The dealership group recently celebrated its 40th anniversary.
Founder and Chairman of the Board, John Voss, has been awarded the Dayton Entrepreneur of the Year award and named a Time Magazine Quality Dealer. John Voss knows how to work hard to get results and he inspires his sons, General Managers Craig Voss and Brad Voss, and all their employees to do the same – all while having fun.
John Voss’s lively imagination and business savvy have sparked innovative management and marketing practices that have always paid off. He recently shared with Dealer magazine some of his secrets and a glimpse of the fun wrapped up in his success.
First, John, how did you get your start in the business?
I started out working at Humphrey Chevrolet in Evanston, Illinois, cleaning out the grease rack, while going to college. After graduation, I started selling cars there and a year and a half later, became sales manager. Next, I went to work for Clayton Sondag, who owned a Chevrolet store and was getting ready to open a Datsun store.
In 1972, I joined my father John Voss Sr. and we built Voss Chevrolet near Dayton, Ohio. In 1984, I purchased a Cadillac store which also had a Chrysler-Plymouth franchise that I later sold. My father and I worked together until he passed away in 1985. In 1986, I purchased a BMW store, and in 1990, a Toyota store, and in 1991, a Honda store. In 1999, I opened a Hyundai store; and in 2001, I opened a Land Rover store. In 2010, I built Joe Morgan Honda with Joe Morgan, the Hall of Fame Cincinnati Reds baseball player.
Over the years, we let go of several franchises — Subaru, Suzuki, Chrysler, Plymouth, and Dodge for various reasons.
Today, I’m chairman and CEO of a network of nine stores. My son Craig, 39, runs the BMW dealership and my son Brad, 38, runs the Cadillac dealership. We have 500 employees, and we have developed one of the largest collision centers in the country. It’s a 48,000-square-foot building, next to our Chevrolet store. Last year, it alone brought in $13 million in revenue.
How do you account for your success?
There are a lot of reasons for our success – many of them you would expect: Putting the customers first, knowing our market, hiring and training good employees, and treating them right – thus creating an environment at the dealerships that fosters wonderful employee morale and excellent customer service. The dealerships have received the Better Business Bureau Integrity Award for exceptional customer service.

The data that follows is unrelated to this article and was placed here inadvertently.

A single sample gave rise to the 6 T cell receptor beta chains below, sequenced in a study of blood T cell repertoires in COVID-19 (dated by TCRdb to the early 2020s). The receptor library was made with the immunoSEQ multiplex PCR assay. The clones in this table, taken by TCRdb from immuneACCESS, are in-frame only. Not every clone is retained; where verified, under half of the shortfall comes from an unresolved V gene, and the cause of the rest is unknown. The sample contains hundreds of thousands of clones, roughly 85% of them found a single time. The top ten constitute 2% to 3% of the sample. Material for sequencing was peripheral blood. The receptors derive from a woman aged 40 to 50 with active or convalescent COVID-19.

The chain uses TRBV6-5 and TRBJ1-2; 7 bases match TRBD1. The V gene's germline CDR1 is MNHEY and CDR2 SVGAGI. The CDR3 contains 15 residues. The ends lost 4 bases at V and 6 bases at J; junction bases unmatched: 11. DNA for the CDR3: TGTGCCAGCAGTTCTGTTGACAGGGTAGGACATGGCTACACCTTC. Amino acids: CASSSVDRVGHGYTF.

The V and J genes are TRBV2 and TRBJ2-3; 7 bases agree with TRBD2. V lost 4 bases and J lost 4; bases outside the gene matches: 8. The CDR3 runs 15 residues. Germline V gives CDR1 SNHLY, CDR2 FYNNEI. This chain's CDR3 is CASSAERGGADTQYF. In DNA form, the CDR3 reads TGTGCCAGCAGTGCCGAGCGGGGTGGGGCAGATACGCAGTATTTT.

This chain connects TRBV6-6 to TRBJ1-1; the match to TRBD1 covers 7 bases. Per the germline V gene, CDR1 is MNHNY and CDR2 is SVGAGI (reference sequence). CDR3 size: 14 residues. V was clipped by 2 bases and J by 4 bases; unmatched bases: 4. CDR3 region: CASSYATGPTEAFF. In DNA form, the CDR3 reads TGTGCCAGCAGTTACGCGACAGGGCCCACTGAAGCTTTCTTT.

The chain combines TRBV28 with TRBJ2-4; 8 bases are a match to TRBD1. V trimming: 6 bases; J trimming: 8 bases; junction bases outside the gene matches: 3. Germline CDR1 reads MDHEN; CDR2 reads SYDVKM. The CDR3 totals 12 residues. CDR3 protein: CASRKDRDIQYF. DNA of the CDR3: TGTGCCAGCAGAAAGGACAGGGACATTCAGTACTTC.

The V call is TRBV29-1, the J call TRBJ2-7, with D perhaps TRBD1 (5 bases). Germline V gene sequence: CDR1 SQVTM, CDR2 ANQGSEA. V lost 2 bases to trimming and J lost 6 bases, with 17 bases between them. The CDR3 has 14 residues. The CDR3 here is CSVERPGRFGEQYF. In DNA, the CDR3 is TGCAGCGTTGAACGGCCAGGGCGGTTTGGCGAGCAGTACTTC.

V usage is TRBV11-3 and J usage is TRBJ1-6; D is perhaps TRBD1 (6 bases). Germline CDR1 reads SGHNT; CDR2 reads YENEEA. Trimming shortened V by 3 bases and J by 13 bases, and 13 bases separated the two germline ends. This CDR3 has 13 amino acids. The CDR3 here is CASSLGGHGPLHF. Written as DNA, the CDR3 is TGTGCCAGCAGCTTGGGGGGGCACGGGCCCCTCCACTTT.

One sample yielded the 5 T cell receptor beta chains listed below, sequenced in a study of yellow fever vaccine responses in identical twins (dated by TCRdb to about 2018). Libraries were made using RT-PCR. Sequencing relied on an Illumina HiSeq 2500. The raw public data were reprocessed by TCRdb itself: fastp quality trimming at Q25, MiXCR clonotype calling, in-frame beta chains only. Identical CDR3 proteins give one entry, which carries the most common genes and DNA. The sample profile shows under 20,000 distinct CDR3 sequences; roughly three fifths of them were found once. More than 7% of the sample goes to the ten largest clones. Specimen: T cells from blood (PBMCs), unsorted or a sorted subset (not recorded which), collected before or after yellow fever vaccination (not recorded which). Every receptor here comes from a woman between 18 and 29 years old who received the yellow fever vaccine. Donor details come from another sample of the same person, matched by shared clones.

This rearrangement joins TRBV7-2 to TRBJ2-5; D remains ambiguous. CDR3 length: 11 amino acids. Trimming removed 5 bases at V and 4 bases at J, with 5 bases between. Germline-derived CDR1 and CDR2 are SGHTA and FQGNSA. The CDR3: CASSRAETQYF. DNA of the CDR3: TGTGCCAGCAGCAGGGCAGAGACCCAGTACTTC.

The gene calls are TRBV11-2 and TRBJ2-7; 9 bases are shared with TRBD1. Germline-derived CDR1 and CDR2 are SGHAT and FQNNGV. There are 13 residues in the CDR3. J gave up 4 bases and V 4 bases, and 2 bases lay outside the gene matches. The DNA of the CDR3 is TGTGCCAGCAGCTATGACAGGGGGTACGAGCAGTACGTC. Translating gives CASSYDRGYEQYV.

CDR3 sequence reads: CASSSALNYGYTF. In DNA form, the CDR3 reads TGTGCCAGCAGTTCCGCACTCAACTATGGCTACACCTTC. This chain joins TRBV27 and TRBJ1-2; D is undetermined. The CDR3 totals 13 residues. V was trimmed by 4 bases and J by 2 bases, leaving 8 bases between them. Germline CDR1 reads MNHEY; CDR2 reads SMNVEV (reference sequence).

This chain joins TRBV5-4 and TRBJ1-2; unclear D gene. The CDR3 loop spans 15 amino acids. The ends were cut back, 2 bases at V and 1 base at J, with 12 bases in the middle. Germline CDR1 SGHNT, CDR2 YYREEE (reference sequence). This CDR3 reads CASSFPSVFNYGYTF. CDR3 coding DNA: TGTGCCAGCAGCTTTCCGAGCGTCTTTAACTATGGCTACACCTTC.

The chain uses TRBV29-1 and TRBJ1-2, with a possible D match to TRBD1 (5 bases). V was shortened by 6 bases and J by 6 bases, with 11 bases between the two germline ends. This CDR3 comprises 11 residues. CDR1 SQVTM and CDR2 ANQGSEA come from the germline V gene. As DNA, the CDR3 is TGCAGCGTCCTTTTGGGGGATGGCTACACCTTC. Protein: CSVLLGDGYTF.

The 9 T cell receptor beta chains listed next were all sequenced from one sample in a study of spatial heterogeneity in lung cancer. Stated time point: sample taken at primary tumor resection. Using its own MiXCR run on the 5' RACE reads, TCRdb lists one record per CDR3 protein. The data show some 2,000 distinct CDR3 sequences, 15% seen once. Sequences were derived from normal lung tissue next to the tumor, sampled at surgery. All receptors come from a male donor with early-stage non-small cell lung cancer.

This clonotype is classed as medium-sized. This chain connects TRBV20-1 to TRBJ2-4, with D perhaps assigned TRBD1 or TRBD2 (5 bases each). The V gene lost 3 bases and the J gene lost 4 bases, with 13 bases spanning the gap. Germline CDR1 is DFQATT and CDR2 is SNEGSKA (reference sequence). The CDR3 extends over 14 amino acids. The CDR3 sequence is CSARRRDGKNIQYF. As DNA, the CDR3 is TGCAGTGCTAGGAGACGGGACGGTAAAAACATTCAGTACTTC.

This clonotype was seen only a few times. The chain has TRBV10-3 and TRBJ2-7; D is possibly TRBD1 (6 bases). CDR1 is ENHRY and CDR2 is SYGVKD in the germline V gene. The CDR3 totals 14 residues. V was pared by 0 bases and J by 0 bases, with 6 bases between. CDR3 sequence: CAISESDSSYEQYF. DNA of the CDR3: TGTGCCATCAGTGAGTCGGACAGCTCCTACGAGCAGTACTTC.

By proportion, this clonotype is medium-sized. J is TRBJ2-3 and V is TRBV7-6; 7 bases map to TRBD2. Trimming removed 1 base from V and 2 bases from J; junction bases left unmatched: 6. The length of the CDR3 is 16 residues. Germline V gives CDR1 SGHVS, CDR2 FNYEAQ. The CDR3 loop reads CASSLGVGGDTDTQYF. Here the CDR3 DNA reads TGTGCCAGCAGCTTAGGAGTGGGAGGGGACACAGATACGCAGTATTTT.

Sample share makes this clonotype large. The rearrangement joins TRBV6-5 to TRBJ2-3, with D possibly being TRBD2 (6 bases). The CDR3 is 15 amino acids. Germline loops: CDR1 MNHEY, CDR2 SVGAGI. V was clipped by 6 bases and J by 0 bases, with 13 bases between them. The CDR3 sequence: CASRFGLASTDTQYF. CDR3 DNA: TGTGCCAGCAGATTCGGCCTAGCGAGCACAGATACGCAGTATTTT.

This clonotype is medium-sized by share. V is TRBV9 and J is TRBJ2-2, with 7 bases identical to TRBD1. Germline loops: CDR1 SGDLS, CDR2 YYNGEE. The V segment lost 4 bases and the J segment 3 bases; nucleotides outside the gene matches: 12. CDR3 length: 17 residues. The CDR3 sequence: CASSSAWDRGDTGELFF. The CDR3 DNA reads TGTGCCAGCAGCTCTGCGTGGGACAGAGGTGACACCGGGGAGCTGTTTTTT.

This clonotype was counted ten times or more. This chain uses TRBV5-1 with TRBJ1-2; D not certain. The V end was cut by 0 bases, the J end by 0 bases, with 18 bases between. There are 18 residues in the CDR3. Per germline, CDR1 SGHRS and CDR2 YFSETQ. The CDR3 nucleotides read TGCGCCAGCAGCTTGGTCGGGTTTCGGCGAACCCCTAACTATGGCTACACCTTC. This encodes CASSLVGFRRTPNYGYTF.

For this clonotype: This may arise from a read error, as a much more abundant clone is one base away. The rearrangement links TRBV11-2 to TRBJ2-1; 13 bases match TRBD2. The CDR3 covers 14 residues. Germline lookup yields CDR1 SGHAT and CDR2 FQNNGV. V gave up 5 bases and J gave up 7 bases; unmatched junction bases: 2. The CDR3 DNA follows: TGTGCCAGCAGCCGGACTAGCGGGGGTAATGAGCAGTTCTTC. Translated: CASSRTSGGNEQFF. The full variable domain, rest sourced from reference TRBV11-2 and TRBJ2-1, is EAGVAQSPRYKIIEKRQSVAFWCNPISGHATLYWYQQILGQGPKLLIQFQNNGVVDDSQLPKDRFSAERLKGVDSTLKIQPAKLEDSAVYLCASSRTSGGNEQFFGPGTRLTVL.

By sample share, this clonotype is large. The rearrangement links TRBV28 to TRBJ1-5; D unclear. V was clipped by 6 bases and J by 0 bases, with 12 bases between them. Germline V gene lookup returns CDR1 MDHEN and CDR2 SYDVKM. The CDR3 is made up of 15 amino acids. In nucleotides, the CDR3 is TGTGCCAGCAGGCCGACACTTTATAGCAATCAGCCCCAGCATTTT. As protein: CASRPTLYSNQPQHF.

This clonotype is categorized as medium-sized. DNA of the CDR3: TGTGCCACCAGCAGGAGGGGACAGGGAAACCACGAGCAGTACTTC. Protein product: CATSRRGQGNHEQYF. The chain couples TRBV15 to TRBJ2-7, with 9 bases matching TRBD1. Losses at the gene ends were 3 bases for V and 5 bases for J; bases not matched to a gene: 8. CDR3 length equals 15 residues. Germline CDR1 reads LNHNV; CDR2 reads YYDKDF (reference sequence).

In addition, I’ve had a great time learning firsthand from other dealers who have been successful in one segment of the market or another and I’ve made it possible for my managers to do the same.
We have a big custom-made motor coach. We call it the ‘John Madden coach.’ Periodically, we’ll put a dozen or so of our top level managers in the bus and take them across the country to see firsthand how other successful dealerships operate.
For instance, when we were taking on the Suzuki franchise, I called Suzuki and asked: ‘Who is your best dealer?’ They told me about a dealer in Alabama. I called that dealer and introduced myself and asked if I could bring my managers down to spend a good part of the day at his dealership, observing and asking questions of him and his staff. He was welcoming, so we took a group of our managers down in the bus. We followed him and his staff around for the day; he was selling 200 to 300 new Suzukis a month. Not that we followed everything he did, but we learned a lot.
Likewise, when we got the Dodge franchise, we went across the country on our bus to visit one of the larger Dodge dealers at that time. It was a completely different market from ours. A lot of the things he did, we adopted. Some of them we couldn’t adopt. For instance, when a customer drove onto the lot at that dealership, spikes went up so the customer couldn’t back out of the lot. That’s one way they made sure a customer talks to a salesperson. Also, none of the dealership’s salesmen had offices. They just had little briefcases they carried around with them to talk a deal with a customer at whatever table was available in the showroom. Some of these salespeople wore t-shirts and cowboy hats; I thought we can’t do this.